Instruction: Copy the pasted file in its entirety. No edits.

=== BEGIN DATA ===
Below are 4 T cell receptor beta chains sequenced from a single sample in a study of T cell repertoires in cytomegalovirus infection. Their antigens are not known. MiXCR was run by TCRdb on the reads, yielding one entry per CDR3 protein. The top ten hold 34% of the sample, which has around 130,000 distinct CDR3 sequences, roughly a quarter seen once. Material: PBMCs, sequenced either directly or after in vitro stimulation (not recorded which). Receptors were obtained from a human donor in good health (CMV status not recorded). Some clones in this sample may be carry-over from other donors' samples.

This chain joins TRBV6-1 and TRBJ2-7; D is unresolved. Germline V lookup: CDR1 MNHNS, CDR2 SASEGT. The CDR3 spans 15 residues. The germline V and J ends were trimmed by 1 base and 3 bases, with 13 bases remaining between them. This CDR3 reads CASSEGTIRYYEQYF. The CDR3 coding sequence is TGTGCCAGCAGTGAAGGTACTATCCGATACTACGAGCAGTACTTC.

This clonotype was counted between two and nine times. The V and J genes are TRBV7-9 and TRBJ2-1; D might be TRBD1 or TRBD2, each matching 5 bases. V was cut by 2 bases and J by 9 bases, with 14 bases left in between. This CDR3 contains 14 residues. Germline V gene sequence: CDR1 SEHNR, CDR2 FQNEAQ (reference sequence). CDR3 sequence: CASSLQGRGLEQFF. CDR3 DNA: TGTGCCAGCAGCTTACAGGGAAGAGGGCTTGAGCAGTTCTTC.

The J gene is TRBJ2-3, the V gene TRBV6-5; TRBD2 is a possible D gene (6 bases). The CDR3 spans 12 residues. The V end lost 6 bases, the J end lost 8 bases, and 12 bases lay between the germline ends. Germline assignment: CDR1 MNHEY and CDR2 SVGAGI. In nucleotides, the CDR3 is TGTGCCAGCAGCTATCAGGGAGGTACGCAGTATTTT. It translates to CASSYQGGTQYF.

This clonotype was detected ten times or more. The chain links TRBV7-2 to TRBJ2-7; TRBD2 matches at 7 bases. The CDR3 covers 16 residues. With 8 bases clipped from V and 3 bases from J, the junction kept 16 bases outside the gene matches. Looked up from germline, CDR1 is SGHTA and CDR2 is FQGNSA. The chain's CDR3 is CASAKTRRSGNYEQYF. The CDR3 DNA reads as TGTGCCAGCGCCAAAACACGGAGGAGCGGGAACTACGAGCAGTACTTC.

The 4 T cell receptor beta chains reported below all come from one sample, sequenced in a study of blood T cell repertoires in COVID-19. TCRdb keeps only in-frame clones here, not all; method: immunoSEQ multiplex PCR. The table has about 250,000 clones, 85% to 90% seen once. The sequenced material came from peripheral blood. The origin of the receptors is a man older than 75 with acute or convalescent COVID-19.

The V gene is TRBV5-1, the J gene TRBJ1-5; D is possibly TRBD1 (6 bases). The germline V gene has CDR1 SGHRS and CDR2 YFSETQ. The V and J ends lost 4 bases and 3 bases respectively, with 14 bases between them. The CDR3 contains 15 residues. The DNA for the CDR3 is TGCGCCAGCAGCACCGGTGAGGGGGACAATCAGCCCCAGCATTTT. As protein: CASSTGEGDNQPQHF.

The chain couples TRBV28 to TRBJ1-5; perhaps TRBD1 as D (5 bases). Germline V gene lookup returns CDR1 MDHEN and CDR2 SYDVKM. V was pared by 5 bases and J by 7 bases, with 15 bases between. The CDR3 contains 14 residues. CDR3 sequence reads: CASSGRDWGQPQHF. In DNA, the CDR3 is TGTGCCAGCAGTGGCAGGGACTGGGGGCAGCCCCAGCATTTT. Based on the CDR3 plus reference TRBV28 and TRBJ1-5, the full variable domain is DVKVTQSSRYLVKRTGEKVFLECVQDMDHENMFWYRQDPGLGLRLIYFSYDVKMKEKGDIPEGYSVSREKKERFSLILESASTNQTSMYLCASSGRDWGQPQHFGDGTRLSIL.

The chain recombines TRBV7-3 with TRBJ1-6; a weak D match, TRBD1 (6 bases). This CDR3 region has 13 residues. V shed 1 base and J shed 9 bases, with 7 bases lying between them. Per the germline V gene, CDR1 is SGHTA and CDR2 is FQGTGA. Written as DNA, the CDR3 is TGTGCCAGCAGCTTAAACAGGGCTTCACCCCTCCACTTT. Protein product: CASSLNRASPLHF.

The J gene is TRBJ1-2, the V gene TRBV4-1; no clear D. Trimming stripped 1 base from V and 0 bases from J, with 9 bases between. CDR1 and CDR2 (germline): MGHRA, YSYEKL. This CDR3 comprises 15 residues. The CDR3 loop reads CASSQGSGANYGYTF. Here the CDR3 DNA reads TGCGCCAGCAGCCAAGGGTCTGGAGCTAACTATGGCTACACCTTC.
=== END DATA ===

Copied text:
Below are 4 T cell receptor beta chains sequenced from a single sample in a study of T cell repertoires in cytomegalovirus infection. Their antigens are not known. MiXCR was run by TCRdb on the reads, yielding one entry per CDR3 protein. The top ten hold 34% of the sample, which has around 130,000 distinct CDR3 sequences, roughly a quarter seen once. Material: PBMCs, sequenced either directly or after in vitro stimulation (not recorded which). Receptors were obtained from a human donor in good health (CMV status not recorded). Some clones in this sample may be carry-over from other donors' samples.

This chain joins TRBV6-1 and TRBJ2-7; D is unresolved. Germline V lookup: CDR1 MNHNS, CDR2 SASEGT. The CDR3 spans 15 residues. The germline V and J ends were trimmed by 1 base and 3 bases, with 13 bases remaining between them. This CDR3 reads CASSEGTIRYYEQYF. The CDR3 coding sequence is TGTGCCAGCAGTGAAGGTACTATCCGATACTACGAGCAGTACTTC.

This clonotype was counted between two and nine times. The V and J genes are TRBV7-9 and TRBJ2-1; D might be TRBD1 or TRBD2, each matching 5 bases. V was cut by 2 bases and J by 9 bases, with 14 bases left in between. This CDR3 contains 14 residues. Germline V gene sequence: CDR1 SEHNR, CDR2 FQNEAQ (reference sequence). CDR3 sequence: CASSLQGRGLEQFF. CDR3 DNA: TGTGCCAGCAGCTTACAGGGAAGAGGGCTTGAGCAGTTCTTC.

The J gene is TRBJ2-3, the V gene TRBV6-5; TRBD2 is a possible D gene (6 bases). The CDR3 spans 12 residues. The V end lost 6 bases, the J end lost 8 bases, and 12 bases lay between the germline ends. Germline assignment: CDR1 MNHEY and CDR2 SVGAGI. In nucleotides, the CDR3 is TGTGCCAGCAGCTATCAGGGAGGTACGCAGTATTTT. It translates to CASSYQGGTQYF.

This clonotype was detected ten times or more. The chain links TRBV7-2 to TRBJ2-7; TRBD2 matches at 7 bases. The CDR3 covers 16 residues. With 8 bases clipped from V and 3 bases from J, the junction kept 16 bases outside the gene matches. Looked up from germline, CDR1 is SGHTA and CDR2 is FQGNSA. The chain's CDR3 is CASAKTRRSGNYEQYF. The CDR3 DNA reads as TGTGCCAGCGCCAAAACACGGAGGAGCGGGAACTACGAGCAGTACTTC.

The 4 T cell receptor beta chains reported below all come from one sample, sequenced in a study of blood T cell repertoires in COVID-19. TCRdb keeps only in-frame clones here, not all; method: immunoSEQ multiplex PCR. The table has about 250,000 clones, 85% to 90% seen once. The sequenced material came from peripheral blood. The origin of the receptors is a man older than 75 with acute or convalescent COVID-19.

The V gene is TRBV5-1, the J gene TRBJ1-5; D is possibly TRBD1 (6 bases). The germline V gene has CDR1 SGHRS and CDR2 YFSETQ. The V and J ends lost 4 bases and 3 bases respectively, with 14 bases between them. The CDR3 contains 15 residues. The DNA for the CDR3 is TGCGCCAGCAGCACCGGTGAGGGGGACAATCAGCCCCAGCATTTT. As protein: CASSTGEGDNQPQHF.

The chain couples TRBV28 to TRBJ1-5; perhaps TRBD1 as D (5 bases). Germline V gene lookup returns CDR1 MDHEN and CDR2 SYDVKM. V was pared by 5 bases and J by 7 bases, with 15 bases between. The CDR3 contains 14 residues. CDR3 sequence reads: CASSGRDWGQPQHF. In DNA, the CDR3 is TGTGCCAGCAGTGGCAGGGACTGGGGGCAGCCCCAGCATTTT. Based on the CDR3 plus reference TRBV28 and TRBJ1-5, the full variable domain is DVKVTQSSRYLVKRTGEKVFLECVQDMDHENMFWYRQDPGLGLRLIYFSYDVKMKEKGDIPEGYSVSREKKERFSLILESASTNQTSMYLCASSGRDWGQPQHFGDGTRLSIL.

The chain recombines TRBV7-3 with TRBJ1-6; a weak D match, TRBD1 (6 bases). This CDR3 region has 13 residues. V shed 1 base and J shed 9 bases, with 7 bases lying between them. Per the germline V gene, CDR1 is SGHTA and CDR2 is FQGTGA. Written as DNA, the CDR3 is TGTGCCAGCAGCTTAAACAGGGCTTCACCCCTCCACTTT. Protein product: CASSLNRASPLHF.

The J gene is TRBJ1-2, the V gene TRBV4-1; no clear D. Trimming stripped 1 base from V and 0 bases from J, with 9 bases between. CDR1 and CDR2 (germline): MGHRA, YSYEKL. This CDR3 comprises 15 residues. The CDR3 loop reads CASSQGSGANYGYTF. Here the CDR3 DNA reads TGCGCCAGCAGCCAAGGGTCTGGAGCTAACTATGGCTACACCTTC.